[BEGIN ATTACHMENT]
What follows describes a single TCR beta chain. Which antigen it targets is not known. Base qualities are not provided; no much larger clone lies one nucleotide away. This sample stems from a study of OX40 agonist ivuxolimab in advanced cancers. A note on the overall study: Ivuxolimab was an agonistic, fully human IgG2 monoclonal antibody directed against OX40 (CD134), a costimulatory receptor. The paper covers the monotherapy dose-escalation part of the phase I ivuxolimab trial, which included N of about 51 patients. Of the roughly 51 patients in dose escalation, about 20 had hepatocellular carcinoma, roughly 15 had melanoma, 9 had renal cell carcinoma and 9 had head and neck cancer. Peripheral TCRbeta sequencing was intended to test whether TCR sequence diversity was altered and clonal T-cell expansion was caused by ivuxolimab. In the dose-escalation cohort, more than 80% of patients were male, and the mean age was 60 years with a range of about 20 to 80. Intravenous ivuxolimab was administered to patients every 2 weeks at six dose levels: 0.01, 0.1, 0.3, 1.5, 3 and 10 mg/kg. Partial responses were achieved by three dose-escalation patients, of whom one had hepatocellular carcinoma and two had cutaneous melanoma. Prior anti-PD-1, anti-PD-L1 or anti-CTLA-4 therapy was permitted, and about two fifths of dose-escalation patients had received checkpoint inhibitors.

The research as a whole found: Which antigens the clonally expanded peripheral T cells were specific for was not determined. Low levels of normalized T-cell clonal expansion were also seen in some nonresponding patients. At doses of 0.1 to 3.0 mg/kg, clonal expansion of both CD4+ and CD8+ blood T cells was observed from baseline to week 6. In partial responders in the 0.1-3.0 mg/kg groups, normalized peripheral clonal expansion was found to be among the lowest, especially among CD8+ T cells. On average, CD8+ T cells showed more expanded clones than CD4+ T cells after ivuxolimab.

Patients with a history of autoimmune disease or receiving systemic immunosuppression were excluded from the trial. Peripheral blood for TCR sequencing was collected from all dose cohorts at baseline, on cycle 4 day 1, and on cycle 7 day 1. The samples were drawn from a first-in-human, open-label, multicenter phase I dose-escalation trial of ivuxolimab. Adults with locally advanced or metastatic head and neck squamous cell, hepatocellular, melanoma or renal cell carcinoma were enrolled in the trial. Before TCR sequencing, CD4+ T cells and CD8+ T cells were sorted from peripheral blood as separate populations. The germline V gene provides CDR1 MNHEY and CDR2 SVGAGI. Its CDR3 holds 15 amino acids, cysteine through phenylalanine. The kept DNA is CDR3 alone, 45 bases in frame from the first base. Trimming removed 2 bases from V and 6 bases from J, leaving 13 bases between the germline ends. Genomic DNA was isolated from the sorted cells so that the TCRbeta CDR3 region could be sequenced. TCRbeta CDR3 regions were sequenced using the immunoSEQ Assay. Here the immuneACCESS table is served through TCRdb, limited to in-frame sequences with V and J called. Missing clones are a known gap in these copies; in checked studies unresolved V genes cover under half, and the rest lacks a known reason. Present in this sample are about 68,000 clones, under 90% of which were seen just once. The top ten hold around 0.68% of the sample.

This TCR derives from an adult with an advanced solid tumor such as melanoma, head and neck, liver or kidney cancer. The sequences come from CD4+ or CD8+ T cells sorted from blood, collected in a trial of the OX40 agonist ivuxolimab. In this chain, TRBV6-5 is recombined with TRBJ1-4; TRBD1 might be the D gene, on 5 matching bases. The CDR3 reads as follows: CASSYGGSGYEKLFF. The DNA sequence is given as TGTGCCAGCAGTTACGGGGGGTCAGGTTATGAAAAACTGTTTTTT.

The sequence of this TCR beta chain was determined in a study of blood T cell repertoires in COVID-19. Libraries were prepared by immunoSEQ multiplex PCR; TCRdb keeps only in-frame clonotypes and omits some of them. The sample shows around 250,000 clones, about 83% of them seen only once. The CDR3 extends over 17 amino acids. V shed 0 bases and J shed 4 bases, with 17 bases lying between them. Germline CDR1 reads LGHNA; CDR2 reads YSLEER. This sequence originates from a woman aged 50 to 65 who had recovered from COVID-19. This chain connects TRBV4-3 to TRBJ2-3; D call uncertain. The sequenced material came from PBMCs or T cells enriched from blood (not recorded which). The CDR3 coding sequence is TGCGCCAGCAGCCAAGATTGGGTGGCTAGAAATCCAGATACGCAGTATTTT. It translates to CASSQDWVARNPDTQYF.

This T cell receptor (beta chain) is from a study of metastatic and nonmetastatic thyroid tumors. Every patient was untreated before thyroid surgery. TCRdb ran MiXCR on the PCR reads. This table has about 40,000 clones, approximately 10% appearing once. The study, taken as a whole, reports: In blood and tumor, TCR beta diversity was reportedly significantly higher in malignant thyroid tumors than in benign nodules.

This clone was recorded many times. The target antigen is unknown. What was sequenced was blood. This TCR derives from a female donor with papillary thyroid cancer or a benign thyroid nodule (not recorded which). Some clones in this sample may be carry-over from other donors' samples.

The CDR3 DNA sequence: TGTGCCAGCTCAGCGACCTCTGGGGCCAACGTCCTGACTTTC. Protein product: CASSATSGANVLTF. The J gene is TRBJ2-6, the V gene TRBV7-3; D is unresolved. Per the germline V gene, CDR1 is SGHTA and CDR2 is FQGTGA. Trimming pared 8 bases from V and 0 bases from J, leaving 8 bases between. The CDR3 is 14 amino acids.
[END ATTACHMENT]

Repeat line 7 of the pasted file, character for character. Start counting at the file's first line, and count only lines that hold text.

This clone was recorded many times. The target antigen is unknown. What was sequenced was blood. This TCR derives from a female donor with papillary thyroid cancer or a benign thyroid nodule (not recorded which). Some clones in this sample may be carry-over from other donors' samples.